Some of Rep. Scott Taylor’s constituents complained the Virginia Republican has blocked them on Facebook — so they can’t express their concerns about health care and other issues important to them.
Taylor held a Facebook Live town hall on Jan. 30, which gave nearly 55,000 of his social media followers a chance to ask questions online, and the lawmaker held a real-life town hall on Feb. 20 in Kempsville, reported the Southside Daily.
That’s where he was confronted by some angry constituents who complained the congressman had blocked them from commenting on his Facebook page.
“He himself said at that town hall that he uses Facebook to gauge his constituents’ reactions to policies,” said Sheila Ann Glennon, of Williamsburg. “If comments are being deleted and people are being prevented from commenting, how is he serving all of his constituents?”
Glennon said she was blocked after calling President Donald Trump’s travel ban “religious discrimination,” and she’s frustrated because Taylor has said he uses social media to gauge his constituents’ views on issues.
“If comments are being deleted and people are being prevented from commenting, how is he serving all of his constituents?” she said.
Taylor said his staff is authorized to block users from his Facebook page if they act “out of line,” and he complained that activist groups that sprang up from the Women’s March were organized to “disrupt” public meetings and social media pages.
However, two members of that group disagreed with Taylor and insisted they’d never used profanity or attacked other Facebook commenters.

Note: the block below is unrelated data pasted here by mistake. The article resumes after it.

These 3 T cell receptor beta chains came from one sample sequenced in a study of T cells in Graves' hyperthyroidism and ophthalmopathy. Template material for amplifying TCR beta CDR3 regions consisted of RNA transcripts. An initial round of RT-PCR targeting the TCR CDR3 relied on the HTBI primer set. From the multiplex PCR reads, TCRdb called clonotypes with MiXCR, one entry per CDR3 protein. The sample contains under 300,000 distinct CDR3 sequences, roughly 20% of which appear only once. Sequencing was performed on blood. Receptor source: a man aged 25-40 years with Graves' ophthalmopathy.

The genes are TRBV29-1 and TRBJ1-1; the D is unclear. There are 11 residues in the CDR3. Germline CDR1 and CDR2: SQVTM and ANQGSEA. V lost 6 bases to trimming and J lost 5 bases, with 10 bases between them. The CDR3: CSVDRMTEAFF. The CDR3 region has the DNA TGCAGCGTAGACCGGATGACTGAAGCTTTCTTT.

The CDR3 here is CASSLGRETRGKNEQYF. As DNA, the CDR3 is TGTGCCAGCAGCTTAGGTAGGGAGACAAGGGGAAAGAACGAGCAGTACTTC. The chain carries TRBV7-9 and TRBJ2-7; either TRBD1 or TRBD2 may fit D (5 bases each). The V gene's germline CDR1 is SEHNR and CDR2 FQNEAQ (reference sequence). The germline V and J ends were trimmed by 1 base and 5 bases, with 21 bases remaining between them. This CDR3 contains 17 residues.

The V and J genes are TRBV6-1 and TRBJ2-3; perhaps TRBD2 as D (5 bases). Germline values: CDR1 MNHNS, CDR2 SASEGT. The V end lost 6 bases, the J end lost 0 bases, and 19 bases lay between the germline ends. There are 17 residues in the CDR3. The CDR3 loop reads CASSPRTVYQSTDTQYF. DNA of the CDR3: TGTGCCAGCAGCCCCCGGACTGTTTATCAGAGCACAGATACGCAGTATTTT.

“I never said anything nasty or name-called or anything of that nature,” said Mary Meade Holtz, of Hampton, the president of the Virginia Peninsula National Organization for Women. “I don’t know if a carefully crafted response is just more threatening than name-calling.”
The women have contacted the Virginia ACLU after seeing how a similar campaign caused Maryland Gov. Larry Hogan’s staff to unblock Facebook users from his state.
The Maryland ACLU wrote to the Republican governor’s office last month to demand a review of all 450 people blocked from Hogan’s popular Facebook page, and the civil rights group asked for apologies and restoration of posting privileges for seven social media users.
“The purpose of social media is to have this exchange of ideas,” Deborah Jeon, legal director for the ACLU of Maryland, told the Washington Post. “Once that type of a forum is established by the government and the governor, it’s not permissible to say, ‘If you agree with me, you are allowed to post. And if you don’t, there’s no place for you here.’ ”
Tucker hopes her state’s ACLU will convince Taylor to open his own Facebook page up to critics.
“If you can’t take it when someone disagrees with you, then you should stop using Facebook in an official capacity,” she said.